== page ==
Wednesday, June 24, 2009
Camp Reed Afternoon Report Day 3
I'm feeling pretty sad that my tour of duty at Camp Reed 2009 is over. Tomorrow, I go back to work and Captain Reed takes over.
The kids will love it. He's already set up a field for water gun fighting -- providing all kinds of crazy shelters for people to hide behind -- and he's thinking of taking them on a road trip.
Me? My nose will be firmly back to the grindstone. Heavy sigh.
Today we were stalled a bit as we waited for Village Plumbing to drop by and fix the clog in our basement drain and the leaks in our master bathroom. I'd missed the call that would have brought them early, and we were just coming onto Canterbury Park on a bike ride when the call came that they were 30 minutes out.
We opted for a quick spin and headed down the trail, with Alison scouting again. She and Hannah kept up a good pace and we made it to the edge of the State Fairgrounds before we headed back. We pulled up just as Tim the Plumber got to our house.
He was great, but the work took us through lunch. Right before it, our neighbor called, desperate for help with her 13.5-year-old dog who she thought was stroking out. I helped get Maddie (the dog) into Debbie's (the neighbor's) car and then added Chelsea to my camper list.
They were all happily watching a movie and munching on lunch when Debbie returned; harried but freshly convinced to prolong the dog's life. I'm not a dog hater, but Maddie is blind, deaf and prone to tremors. Debbie is a single divorcee, recently laid-off and caring for a special needs child.
I'm not sure I would have agreed to give Maddie another day. Another of Debbie's charges, Pearl the rabbit, hopped off into Bunny Neverland last week after 13 years. Frankly, I think the animal signals are clear and that Debbie needs a break.
After Tim had fixed all that ailed our pipes and faucets and I was able to tear the kids away from our Charlie Brown Special collection, we got back on the bikes and rode to Broad Ripple Park to try out the pool. (It wasn't up to the standards of the Jordan YMCA pool, according to the little otters.)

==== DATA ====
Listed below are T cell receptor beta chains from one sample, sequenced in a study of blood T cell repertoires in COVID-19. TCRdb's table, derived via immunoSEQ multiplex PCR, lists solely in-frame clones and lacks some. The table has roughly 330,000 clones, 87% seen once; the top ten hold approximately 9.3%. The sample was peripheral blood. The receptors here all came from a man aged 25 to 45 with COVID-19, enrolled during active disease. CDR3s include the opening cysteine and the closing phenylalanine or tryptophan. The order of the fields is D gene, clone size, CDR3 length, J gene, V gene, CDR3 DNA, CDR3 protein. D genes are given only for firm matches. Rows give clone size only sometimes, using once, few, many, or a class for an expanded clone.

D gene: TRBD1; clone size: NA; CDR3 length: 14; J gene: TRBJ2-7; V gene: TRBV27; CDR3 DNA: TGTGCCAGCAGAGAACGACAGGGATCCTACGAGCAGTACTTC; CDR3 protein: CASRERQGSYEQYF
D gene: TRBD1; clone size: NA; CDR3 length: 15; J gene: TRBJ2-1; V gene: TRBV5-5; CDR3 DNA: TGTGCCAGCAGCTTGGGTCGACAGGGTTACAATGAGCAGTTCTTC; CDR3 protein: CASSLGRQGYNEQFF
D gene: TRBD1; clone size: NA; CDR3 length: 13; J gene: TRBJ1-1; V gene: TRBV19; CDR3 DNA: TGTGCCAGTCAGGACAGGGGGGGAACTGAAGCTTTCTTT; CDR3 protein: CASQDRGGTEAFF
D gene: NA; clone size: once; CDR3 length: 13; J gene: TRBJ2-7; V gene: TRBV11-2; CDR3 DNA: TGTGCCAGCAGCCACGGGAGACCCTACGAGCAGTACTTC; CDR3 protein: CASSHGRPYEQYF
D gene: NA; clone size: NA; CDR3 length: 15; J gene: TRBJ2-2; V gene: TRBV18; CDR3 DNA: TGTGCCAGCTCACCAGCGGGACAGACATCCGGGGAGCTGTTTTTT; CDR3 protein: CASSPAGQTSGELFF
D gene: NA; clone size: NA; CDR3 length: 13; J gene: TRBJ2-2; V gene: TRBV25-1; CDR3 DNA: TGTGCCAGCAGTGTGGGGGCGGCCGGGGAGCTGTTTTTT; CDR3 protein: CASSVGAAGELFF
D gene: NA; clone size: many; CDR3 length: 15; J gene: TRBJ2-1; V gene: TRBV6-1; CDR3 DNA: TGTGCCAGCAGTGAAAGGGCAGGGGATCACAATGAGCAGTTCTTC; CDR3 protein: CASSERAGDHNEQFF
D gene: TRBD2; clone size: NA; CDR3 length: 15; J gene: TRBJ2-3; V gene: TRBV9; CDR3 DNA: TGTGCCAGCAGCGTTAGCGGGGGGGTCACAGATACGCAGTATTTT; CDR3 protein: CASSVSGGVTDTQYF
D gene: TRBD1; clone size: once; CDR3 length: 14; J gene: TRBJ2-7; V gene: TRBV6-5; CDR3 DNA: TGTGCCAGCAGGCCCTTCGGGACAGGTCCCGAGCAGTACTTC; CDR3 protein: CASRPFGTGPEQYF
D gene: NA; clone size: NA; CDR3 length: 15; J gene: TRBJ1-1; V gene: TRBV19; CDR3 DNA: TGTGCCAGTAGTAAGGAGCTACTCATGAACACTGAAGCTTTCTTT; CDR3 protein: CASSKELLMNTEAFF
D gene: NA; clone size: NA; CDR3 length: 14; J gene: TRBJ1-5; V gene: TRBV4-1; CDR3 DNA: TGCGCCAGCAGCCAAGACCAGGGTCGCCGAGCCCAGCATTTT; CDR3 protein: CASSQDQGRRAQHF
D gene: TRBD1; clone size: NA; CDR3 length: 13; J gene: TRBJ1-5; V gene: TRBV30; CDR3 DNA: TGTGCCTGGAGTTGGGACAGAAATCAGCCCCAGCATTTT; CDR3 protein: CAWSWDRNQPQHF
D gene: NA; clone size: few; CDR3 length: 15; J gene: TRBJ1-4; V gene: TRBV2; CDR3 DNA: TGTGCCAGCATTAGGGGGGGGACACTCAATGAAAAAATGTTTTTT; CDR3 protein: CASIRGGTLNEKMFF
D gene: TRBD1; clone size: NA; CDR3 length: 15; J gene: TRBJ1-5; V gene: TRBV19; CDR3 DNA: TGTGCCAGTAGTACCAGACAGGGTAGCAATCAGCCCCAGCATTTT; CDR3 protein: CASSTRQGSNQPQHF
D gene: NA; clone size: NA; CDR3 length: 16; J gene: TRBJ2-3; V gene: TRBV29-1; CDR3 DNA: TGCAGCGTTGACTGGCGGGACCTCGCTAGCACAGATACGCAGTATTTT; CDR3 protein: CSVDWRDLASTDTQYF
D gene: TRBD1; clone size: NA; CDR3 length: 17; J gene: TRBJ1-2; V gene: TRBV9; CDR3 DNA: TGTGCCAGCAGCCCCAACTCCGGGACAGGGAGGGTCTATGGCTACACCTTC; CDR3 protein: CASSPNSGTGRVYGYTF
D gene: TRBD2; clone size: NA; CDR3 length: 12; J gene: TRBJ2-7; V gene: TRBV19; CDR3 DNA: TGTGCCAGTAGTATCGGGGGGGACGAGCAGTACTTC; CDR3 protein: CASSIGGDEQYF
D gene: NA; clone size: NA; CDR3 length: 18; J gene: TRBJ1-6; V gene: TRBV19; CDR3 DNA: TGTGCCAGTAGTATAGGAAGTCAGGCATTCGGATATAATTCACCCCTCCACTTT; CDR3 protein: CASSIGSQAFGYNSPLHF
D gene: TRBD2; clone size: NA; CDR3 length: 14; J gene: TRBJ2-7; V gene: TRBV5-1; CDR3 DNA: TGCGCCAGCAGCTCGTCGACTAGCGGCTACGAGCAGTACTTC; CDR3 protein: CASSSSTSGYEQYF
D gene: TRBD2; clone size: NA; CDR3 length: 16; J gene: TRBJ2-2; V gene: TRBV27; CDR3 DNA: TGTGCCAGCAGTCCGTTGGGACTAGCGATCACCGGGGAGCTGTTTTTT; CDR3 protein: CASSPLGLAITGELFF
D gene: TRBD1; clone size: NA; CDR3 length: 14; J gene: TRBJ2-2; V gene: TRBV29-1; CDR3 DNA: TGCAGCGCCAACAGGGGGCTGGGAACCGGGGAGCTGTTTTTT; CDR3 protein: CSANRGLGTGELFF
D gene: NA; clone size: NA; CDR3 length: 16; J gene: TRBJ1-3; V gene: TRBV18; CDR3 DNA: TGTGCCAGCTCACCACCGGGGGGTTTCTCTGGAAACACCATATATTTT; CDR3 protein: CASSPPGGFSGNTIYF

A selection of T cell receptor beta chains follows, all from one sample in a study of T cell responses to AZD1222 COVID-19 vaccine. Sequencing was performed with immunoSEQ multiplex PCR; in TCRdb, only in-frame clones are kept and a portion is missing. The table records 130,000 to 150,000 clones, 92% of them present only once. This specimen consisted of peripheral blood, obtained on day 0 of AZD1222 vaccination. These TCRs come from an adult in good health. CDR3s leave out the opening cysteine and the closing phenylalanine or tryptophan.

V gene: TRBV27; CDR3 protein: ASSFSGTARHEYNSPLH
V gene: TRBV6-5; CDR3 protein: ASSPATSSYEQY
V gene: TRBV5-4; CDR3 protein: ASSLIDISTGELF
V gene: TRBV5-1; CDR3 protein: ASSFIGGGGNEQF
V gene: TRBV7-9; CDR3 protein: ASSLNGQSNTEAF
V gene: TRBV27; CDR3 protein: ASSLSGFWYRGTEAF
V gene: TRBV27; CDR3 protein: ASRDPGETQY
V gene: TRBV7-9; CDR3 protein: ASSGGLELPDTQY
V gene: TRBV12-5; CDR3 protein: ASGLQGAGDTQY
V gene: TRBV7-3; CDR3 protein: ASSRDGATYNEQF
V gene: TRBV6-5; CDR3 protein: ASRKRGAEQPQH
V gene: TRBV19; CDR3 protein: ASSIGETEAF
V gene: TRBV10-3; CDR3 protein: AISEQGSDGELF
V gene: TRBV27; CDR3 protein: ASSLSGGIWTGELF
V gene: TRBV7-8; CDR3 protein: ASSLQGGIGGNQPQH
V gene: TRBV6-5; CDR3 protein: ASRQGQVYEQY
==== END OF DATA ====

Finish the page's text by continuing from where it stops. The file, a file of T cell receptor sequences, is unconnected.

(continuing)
While they were happy to cool off, I'd just had my hair done. I could only dip my toes for fear of having my friend Julie from Ado disown me. She'd warned me away from chlorine when I left her Tuesday evening. She's not only a way better hair stylist than I deserve, she's a new mom and full of hormones. She probably would brand me with a curling iron if I dragged myself in there to get my freshly un-grayeed hair repaired.
Debbie's bad luck with animals seemed to follow us as we biked to the park pool.
"Aw! That poor chipmunk," Ali called, alerting everyone to the road kill. "Hey Hannah, my mom ran over a squirrel once."
"Mrs. Reed! How could you?!"
I launched into my speech about how I was certain the squirrel had committed suicide and used me horribly in its dastardly plot of self-destruction.
"I don't believe that for a minute," Hannah said.
"Yeah, Mom. You KILLED it," my offspring reminded me.
I battled them for a while before I reminded them that I could have let the squirrel live but taken evasive action such that Alison and I could have died in a firey crash. Alex, who loves me most when I'm pedalling him around on the tandem, jumped to my defense.
"I think it could have committed suicide," he said. "It shouldn't have run out in the road when a big car was coming. And besides, there are millions of squirrels. There aren't millions of Mrs. Reeds or Alisons."
I love that boy. He's so smart.
They played a little at the park before we came back home into the lovely air-conditioned house where they gorged on frozen yogurt and ice water before their parents came to whisk them away. (The basement drain problem was causing the a/c run-off to back up and pool on the floor but thanks to Tim, we're basking in the cool again.)
I may have to get sick Friday afternoon and have to go home early...